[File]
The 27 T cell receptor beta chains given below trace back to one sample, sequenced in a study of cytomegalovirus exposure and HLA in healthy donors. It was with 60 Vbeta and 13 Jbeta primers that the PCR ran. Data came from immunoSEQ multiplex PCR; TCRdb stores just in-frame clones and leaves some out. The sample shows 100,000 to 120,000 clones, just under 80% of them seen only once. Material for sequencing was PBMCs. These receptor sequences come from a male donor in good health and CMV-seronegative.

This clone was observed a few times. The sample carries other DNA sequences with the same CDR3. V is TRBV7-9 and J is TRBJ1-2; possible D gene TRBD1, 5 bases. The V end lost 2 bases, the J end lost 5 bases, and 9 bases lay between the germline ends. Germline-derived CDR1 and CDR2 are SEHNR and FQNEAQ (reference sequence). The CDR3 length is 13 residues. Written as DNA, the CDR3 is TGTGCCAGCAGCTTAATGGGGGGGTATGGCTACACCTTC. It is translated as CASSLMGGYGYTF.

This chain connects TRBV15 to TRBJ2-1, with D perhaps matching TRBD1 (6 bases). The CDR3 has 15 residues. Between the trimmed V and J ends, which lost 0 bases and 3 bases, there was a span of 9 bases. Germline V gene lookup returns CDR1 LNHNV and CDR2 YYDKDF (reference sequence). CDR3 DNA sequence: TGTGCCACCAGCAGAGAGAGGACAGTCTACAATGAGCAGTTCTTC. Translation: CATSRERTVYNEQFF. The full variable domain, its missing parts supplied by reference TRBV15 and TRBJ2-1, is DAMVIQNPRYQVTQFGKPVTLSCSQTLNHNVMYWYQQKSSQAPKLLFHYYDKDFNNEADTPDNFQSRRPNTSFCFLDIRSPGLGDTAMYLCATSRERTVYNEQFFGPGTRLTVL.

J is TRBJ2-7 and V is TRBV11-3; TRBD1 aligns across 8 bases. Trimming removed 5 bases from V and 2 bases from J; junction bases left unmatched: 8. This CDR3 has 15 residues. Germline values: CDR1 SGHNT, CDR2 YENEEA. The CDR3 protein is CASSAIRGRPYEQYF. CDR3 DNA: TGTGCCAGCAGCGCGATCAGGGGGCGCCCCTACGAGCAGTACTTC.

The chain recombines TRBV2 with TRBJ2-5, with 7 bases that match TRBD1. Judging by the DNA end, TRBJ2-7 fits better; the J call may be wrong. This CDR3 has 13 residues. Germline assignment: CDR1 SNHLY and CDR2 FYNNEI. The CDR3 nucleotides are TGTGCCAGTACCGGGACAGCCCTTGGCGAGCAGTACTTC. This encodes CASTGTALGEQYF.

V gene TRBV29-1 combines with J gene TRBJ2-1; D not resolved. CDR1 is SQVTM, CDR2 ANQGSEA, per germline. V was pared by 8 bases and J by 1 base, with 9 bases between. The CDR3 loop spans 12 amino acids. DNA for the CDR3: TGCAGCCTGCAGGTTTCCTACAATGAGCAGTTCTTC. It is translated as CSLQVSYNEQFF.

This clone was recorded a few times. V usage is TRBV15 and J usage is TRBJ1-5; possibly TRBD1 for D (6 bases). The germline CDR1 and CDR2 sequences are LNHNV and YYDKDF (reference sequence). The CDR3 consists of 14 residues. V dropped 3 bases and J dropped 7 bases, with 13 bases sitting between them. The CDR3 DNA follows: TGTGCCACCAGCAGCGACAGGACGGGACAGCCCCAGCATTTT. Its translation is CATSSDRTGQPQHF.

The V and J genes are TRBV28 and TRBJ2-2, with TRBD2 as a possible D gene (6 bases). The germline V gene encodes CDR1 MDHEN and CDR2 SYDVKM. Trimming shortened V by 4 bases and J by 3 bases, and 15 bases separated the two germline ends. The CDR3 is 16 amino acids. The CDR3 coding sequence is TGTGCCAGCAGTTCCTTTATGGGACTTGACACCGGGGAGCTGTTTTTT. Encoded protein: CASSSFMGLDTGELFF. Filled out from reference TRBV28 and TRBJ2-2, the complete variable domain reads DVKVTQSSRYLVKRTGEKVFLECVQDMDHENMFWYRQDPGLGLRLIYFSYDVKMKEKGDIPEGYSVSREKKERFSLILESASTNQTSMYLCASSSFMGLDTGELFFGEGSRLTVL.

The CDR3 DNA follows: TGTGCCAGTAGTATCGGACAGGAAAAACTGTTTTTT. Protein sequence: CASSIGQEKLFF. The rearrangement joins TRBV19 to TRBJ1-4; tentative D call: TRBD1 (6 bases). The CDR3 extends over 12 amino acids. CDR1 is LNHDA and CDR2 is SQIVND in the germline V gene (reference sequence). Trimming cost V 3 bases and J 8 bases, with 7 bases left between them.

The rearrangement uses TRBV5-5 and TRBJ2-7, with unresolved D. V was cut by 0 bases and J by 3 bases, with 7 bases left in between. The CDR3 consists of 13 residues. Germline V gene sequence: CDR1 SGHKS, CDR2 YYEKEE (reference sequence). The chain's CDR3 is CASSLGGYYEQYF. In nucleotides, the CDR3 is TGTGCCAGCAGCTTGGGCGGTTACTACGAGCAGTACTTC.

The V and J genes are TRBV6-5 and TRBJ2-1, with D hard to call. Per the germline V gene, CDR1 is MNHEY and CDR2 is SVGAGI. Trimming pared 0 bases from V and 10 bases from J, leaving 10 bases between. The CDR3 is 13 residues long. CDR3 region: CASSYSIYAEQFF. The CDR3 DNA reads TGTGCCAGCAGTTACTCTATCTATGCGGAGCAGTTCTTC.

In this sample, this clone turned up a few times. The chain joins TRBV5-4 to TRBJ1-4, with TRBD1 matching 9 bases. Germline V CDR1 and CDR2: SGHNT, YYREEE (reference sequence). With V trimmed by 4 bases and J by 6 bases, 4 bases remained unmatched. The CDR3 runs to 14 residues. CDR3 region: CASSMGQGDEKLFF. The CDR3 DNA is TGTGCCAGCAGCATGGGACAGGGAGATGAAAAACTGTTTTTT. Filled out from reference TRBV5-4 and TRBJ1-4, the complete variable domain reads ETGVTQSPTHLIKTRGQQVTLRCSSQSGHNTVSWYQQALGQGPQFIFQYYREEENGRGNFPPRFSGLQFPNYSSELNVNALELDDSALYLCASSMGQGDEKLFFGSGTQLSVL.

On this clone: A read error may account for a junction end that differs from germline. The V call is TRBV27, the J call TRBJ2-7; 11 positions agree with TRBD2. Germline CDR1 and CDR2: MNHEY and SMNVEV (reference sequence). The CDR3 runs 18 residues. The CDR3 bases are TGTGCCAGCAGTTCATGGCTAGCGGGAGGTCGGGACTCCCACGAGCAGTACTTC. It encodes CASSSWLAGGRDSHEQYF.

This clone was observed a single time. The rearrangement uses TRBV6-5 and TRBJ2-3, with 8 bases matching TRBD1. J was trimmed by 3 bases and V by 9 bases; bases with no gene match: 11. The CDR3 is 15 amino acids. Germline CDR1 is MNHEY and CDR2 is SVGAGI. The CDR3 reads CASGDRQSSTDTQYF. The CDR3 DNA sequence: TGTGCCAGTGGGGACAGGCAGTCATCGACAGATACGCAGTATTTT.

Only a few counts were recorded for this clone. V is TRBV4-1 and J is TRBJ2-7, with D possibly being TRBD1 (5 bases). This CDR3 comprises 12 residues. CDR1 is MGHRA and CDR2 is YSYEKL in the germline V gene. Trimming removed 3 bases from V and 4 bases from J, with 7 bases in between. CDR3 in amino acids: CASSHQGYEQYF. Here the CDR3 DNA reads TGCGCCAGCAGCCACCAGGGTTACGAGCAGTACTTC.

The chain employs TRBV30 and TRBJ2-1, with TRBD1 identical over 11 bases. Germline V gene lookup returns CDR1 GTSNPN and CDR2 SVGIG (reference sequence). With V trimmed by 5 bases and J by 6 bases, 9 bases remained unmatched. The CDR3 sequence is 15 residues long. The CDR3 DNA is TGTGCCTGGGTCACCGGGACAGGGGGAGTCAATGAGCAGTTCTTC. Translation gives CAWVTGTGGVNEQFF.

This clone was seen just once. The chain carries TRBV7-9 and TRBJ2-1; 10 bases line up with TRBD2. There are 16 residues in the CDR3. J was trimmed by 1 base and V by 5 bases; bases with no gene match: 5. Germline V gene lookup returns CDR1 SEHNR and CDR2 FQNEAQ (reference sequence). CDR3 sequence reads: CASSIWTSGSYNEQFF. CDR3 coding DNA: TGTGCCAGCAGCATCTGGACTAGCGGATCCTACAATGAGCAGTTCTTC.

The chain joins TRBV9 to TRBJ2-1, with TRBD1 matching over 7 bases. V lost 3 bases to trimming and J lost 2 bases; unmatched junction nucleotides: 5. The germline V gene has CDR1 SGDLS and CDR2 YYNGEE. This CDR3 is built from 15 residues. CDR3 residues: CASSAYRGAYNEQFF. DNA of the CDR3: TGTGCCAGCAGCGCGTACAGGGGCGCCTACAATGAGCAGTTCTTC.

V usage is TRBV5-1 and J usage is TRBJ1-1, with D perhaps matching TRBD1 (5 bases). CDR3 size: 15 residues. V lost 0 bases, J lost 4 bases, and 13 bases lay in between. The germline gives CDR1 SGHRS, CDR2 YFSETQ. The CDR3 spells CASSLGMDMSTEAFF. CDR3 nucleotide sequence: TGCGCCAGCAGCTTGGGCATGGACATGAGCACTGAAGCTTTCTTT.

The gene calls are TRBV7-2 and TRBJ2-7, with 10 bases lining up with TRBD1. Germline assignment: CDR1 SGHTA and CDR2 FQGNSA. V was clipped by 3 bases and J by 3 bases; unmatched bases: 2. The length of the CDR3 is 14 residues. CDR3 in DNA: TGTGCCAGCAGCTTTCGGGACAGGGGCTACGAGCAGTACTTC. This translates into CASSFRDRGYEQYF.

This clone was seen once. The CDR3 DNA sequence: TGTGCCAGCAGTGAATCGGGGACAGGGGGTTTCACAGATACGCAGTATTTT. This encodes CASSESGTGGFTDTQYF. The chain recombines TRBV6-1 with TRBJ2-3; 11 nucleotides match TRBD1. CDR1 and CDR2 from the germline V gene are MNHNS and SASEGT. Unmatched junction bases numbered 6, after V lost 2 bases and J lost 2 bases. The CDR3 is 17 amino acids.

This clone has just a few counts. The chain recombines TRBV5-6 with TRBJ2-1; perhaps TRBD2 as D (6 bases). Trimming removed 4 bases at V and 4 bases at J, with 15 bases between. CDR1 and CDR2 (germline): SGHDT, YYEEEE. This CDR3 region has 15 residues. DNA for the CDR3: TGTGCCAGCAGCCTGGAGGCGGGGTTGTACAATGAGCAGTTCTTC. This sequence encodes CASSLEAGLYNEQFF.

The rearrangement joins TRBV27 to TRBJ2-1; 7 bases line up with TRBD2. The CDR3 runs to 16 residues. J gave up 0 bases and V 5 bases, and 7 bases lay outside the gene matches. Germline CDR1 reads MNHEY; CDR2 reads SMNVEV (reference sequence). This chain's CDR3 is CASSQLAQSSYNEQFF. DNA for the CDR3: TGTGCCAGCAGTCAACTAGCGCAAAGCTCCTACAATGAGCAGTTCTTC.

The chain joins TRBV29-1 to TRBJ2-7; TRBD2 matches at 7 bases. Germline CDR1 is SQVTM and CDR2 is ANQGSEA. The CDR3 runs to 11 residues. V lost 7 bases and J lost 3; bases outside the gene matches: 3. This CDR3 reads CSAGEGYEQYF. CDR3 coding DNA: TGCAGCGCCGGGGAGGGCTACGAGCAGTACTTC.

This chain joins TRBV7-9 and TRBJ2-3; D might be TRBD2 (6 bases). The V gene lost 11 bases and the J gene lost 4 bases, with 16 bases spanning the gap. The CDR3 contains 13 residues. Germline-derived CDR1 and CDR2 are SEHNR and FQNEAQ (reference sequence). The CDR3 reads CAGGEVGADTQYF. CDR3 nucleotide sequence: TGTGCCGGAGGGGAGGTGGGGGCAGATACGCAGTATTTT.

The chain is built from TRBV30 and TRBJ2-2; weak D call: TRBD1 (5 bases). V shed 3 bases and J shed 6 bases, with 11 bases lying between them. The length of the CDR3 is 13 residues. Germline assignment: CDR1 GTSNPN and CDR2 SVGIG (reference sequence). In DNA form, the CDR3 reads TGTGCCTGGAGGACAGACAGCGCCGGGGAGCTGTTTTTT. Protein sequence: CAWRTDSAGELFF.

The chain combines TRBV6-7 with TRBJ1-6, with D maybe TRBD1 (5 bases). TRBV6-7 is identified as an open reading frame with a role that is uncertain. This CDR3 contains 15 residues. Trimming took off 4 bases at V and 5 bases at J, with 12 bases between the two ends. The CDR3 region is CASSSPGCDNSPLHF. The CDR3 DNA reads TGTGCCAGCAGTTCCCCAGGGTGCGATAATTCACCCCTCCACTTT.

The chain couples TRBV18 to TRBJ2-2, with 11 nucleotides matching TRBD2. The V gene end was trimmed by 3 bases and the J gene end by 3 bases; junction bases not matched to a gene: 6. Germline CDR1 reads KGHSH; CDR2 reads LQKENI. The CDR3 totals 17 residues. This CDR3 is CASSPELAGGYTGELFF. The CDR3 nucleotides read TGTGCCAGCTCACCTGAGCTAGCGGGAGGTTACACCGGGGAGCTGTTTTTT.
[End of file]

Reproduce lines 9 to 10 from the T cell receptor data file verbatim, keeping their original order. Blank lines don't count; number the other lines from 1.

The CDR3 DNA follows: TGTGCCAGTAGTATCGGACAGGAAAAACTGTTTTTT. Protein sequence: CASSIGQEKLFF. The rearrangement joins TRBV19 to TRBJ1-4; tentative D call: TRBD1 (6 bases). The CDR3 extends over 12 amino acids. CDR1 is LNHDA and CDR2 is SQIVND in the germline V gene (reference sequence). Trimming cost V 3 bases and J 8 bases, with 7 bases left between them.

The rearrangement uses TRBV5-5 and TRBJ2-7, with unresolved D. V was cut by 0 bases and J by 3 bases, with 7 bases left in between. The CDR3 consists of 13 residues. Germline V gene sequence: CDR1 SGHKS, CDR2 YYEKEE (reference sequence). The chain's CDR3 is CASSLGGYYEQYF. In nucleotides, the CDR3 is TGTGCCAGCAGCTTGGGCGGTTACTACGAGCAGTACTTC.